“Has this happened before?” her voice choked up a little, but she coughed it out.
I shook my head. “Just this time. And never again, she said.”
“Why not ever again?”
“She just wanted to let you know she wishes she was there for you like this.”
I started to see the dream fading from my mind with each word—the way it had been doing since I awoke. My mouth spoke once more before stopping for good, though the words seemed distant and irrelevant to me.
“You wished for me when you were six, and I heard you, and tried to answer but couldn’t. I can now—always. That was all I wanted to tell you when you wished to know if I knew who you were—I always knew—how do you think you got your name.” I finished talking and she was still caressing my hair. I could feel a tear fall on my shoulder every so often but we never said another word—there was no reason to.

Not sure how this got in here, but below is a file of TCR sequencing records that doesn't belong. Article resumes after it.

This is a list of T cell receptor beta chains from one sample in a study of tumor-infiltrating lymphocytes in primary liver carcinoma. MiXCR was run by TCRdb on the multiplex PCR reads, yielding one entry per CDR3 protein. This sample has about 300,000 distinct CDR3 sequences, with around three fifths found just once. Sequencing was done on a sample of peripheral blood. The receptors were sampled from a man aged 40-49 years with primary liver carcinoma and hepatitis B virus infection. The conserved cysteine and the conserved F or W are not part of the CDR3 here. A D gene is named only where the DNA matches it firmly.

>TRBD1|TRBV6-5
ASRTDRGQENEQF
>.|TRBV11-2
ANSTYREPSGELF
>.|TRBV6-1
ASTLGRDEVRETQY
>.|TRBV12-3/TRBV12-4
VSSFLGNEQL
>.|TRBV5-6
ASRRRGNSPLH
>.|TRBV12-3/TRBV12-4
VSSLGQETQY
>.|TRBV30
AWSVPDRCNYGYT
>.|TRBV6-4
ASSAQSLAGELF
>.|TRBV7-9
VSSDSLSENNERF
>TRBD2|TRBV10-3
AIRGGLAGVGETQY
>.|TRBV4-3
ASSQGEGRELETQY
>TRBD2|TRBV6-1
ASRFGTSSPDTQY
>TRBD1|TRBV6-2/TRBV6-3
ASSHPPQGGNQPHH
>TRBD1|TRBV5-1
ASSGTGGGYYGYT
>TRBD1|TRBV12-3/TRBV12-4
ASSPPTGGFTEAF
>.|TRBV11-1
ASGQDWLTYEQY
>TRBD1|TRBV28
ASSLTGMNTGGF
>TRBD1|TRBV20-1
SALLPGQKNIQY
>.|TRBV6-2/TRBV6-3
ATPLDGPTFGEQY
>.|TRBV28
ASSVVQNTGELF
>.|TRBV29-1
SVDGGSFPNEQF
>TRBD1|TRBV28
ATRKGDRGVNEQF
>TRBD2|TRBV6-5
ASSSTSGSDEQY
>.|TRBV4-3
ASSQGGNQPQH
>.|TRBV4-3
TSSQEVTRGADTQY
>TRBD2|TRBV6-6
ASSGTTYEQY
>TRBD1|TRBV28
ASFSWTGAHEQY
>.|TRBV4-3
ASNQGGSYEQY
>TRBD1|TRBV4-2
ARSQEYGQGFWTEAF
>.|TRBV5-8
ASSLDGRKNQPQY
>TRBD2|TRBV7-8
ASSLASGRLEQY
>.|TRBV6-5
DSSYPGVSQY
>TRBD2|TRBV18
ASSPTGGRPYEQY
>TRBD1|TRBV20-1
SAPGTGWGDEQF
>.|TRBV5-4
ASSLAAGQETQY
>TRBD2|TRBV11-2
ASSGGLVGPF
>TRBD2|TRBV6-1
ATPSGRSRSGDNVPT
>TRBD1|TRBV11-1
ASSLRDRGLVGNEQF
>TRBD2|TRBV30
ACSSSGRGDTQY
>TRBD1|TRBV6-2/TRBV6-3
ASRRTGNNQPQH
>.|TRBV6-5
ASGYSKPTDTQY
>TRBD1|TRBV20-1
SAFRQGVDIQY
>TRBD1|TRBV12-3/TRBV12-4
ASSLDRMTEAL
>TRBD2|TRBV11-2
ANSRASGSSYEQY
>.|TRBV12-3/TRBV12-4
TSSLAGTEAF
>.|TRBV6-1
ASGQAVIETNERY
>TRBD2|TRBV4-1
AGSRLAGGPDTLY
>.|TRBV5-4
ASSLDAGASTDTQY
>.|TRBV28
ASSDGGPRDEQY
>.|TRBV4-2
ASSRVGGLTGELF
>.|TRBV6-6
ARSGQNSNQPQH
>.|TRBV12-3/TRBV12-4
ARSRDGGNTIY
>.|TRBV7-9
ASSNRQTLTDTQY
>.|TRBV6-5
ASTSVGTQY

I sighed, and was asleep in her arms content knowing she believed me—that was more enough.
The rain didn’t come the way they were supposed to, and the clouds didn’t drown out the sun. It wasn’t cold, it was sunny and bright. The dying blades of grass dissolved and became part of the air, filling it with the remains of their short existence. The smell was exquisite, fresh and alive.
“Hi, Mom,” I said. The perfectly dug tomb in the grass in front me kept reminding me that I was alone despite my words—the silence that confirmed the lonely sadness went ignored, and I spoke anyways, even if my only audience was me.
“I know you’re still here,” I said. My eyes were focused on a small beam of sunlight shaped like a skewed diamond that managed to get past the trees and clouds until it reached the ground just between the hole and me, where it slowly faded after a moment until it was gone.